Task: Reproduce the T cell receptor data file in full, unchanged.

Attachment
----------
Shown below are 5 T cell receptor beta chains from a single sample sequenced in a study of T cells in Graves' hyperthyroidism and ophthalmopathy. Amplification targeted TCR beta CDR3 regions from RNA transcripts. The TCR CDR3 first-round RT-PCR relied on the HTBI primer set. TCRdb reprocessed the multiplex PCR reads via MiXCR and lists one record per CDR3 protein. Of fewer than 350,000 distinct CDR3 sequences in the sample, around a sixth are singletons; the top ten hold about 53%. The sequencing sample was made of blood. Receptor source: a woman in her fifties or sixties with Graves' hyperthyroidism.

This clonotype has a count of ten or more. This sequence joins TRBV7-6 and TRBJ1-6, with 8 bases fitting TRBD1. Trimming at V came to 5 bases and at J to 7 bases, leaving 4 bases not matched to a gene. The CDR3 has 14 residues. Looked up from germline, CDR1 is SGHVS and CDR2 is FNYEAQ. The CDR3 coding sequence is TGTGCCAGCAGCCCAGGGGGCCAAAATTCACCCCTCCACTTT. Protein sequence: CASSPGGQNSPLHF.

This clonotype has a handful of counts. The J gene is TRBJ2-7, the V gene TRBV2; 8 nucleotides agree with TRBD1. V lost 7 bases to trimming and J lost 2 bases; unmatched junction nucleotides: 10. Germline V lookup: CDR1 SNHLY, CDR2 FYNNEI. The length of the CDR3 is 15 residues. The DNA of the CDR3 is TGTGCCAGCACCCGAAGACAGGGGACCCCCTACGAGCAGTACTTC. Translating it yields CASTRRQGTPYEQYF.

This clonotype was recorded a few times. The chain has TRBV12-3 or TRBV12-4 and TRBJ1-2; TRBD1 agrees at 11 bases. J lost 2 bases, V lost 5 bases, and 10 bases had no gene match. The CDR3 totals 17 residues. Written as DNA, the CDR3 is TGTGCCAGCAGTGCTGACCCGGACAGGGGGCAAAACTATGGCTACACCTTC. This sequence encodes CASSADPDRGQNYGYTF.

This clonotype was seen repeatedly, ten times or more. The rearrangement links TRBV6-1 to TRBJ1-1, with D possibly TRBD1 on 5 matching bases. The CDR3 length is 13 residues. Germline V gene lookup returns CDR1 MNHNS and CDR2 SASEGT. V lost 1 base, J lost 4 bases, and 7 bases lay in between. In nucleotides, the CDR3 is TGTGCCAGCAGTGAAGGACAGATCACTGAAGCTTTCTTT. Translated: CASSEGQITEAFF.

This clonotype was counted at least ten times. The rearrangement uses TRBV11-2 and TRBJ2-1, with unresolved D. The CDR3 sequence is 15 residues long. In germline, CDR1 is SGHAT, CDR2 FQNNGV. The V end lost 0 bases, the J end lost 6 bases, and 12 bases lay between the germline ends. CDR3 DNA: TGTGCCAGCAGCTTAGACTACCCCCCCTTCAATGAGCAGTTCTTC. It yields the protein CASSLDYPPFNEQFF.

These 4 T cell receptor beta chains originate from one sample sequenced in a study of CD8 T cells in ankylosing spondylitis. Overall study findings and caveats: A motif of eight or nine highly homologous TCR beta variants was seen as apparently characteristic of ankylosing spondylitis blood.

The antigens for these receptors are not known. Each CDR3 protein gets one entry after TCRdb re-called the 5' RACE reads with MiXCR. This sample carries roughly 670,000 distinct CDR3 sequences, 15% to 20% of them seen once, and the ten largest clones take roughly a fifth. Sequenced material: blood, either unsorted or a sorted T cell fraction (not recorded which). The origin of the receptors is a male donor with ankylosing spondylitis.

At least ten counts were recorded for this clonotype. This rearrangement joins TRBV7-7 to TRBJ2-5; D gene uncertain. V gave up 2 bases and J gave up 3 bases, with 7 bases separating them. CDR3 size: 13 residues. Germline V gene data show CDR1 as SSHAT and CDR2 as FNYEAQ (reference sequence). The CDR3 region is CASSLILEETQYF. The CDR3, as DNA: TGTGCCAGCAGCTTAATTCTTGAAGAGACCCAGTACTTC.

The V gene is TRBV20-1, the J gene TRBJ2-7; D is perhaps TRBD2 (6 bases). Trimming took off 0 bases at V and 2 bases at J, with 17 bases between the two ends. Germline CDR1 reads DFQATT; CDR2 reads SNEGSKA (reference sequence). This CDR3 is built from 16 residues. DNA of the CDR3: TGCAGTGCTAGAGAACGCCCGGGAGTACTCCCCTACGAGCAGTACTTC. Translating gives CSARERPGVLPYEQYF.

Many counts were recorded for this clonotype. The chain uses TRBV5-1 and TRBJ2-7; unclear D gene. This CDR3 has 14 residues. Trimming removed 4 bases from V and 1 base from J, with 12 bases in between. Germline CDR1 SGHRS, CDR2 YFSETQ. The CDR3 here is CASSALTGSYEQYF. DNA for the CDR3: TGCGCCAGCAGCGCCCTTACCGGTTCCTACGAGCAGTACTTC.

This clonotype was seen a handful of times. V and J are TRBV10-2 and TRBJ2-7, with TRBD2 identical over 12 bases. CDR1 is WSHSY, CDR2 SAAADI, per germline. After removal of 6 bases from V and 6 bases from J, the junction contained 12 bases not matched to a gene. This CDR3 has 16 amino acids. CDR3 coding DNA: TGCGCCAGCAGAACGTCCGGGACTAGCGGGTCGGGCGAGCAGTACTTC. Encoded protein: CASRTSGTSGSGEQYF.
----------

Shown below are 5 T cell receptor beta chains from a single sample sequenced in a study of T cells in Graves' hyperthyroidism and ophthalmopathy. Amplification targeted TCR beta CDR3 regions from RNA transcripts. The TCR CDR3 first-round RT-PCR relied on the HTBI primer set. TCRdb reprocessed the multiplex PCR reads via MiXCR and lists one record per CDR3 protein. Of fewer than 350,000 distinct CDR3 sequences in the sample, around a sixth are singletons; the top ten hold about 53%. The sequencing sample was made of blood. Receptor source: a woman in her fifties or sixties with Graves' hyperthyroidism.

This clonotype has a count of ten or more. This sequence joins TRBV7-6 and TRBJ1-6, with 8 bases fitting TRBD1. Trimming at V came to 5 bases and at J to 7 bases, leaving 4 bases not matched to a gene. The CDR3 has 14 residues. Looked up from germline, CDR1 is SGHVS and CDR2 is FNYEAQ. The CDR3 coding sequence is TGTGCCAGCAGCCCAGGGGGCCAAAATTCACCCCTCCACTTT. Protein sequence: CASSPGGQNSPLHF.

This clonotype has a handful of counts. The J gene is TRBJ2-7, the V gene TRBV2; 8 nucleotides agree with TRBD1. V lost 7 bases to trimming and J lost 2 bases; unmatched junction nucleotides: 10. Germline V lookup: CDR1 SNHLY, CDR2 FYNNEI. The length of the CDR3 is 15 residues. The DNA of the CDR3 is TGTGCCAGCACCCGAAGACAGGGGACCCCCTACGAGCAGTACTTC. Translating it yields CASTRRQGTPYEQYF.

This clonotype was recorded a few times. The chain has TRBV12-3 or TRBV12-4 and TRBJ1-2; TRBD1 agrees at 11 bases. J lost 2 bases, V lost 5 bases, and 10 bases had no gene match. The CDR3 totals 17 residues. Written as DNA, the CDR3 is TGTGCCAGCAGTGCTGACCCGGACAGGGGGCAAAACTATGGCTACACCTTC. This sequence encodes CASSADPDRGQNYGYTF.

This clonotype was seen repeatedly, ten times or more. The rearrangement links TRBV6-1 to TRBJ1-1, with D possibly TRBD1 on 5 matching bases. The CDR3 length is 13 residues. Germline V gene lookup returns CDR1 MNHNS and CDR2 SASEGT. V lost 1 base, J lost 4 bases, and 7 bases lay in between. In nucleotides, the CDR3 is TGTGCCAGCAGTGAAGGACAGATCACTGAAGCTTTCTTT. Translated: CASSEGQITEAFF.

This clonotype was counted at least ten times. The rearrangement uses TRBV11-2 and TRBJ2-1, with unresolved D. The CDR3 sequence is 15 residues long. In germline, CDR1 is SGHAT, CDR2 FQNNGV. The V end lost 0 bases, the J end lost 6 bases, and 12 bases lay between the germline ends. CDR3 DNA: TGTGCCAGCAGCTTAGACTACCCCCCCTTCAATGAGCAGTTCTTC. It yields the protein CASSLDYPPFNEQFF.

These 4 T cell receptor beta chains originate from one sample sequenced in a study of CD8 T cells in ankylosing spondylitis. Overall study findings and caveats: A motif of eight or nine highly homologous TCR beta variants was seen as apparently characteristic of ankylosing spondylitis blood.

The antigens for these receptors are not known. Each CDR3 protein gets one entry after TCRdb re-called the 5' RACE reads with MiXCR. This sample carries roughly 670,000 distinct CDR3 sequences, 15% to 20% of them seen once, and the ten largest clones take roughly a fifth. Sequenced material: blood, either unsorted or a sorted T cell fraction (not recorded which). The origin of the receptors is a male donor with ankylosing spondylitis.

At least ten counts were recorded for this clonotype. This rearrangement joins TRBV7-7 to TRBJ2-5; D gene uncertain. V gave up 2 bases and J gave up 3 bases, with 7 bases separating them. CDR3 size: 13 residues. Germline V gene data show CDR1 as SSHAT and CDR2 as FNYEAQ (reference sequence). The CDR3 region is CASSLILEETQYF. The CDR3, as DNA: TGTGCCAGCAGCTTAATTCTTGAAGAGACCCAGTACTTC.

The V gene is TRBV20-1, the J gene TRBJ2-7; D is perhaps TRBD2 (6 bases). Trimming took off 0 bases at V and 2 bases at J, with 17 bases between the two ends. Germline CDR1 reads DFQATT; CDR2 reads SNEGSKA (reference sequence). This CDR3 is built from 16 residues. DNA of the CDR3: TGCAGTGCTAGAGAACGCCCGGGAGTACTCCCCTACGAGCAGTACTTC. Translating gives CSARERPGVLPYEQYF.

Many counts were recorded for this clonotype. The chain uses TRBV5-1 and TRBJ2-7; unclear D gene. This CDR3 has 14 residues. Trimming removed 4 bases from V and 1 base from J, with 12 bases in between. Germline CDR1 SGHRS, CDR2 YFSETQ. The CDR3 here is CASSALTGSYEQYF. DNA for the CDR3: TGCGCCAGCAGCGCCCTTACCGGTTCCTACGAGCAGTACTTC.

This clonotype was seen a handful of times. V and J are TRBV10-2 and TRBJ2-7, with TRBD2 identical over 12 bases. CDR1 is WSHSY, CDR2 SAAADI, per germline. After removal of 6 bases from V and 6 bases from J, the junction contained 12 bases not matched to a gene. This CDR3 has 16 amino acids. CDR3 coding DNA: TGCGCCAGCAGAACGTCCGGGACTAGCGGGTCGGGCGAGCAGTACTTC. Encoded protein: CASRTSGTSGSGEQYF.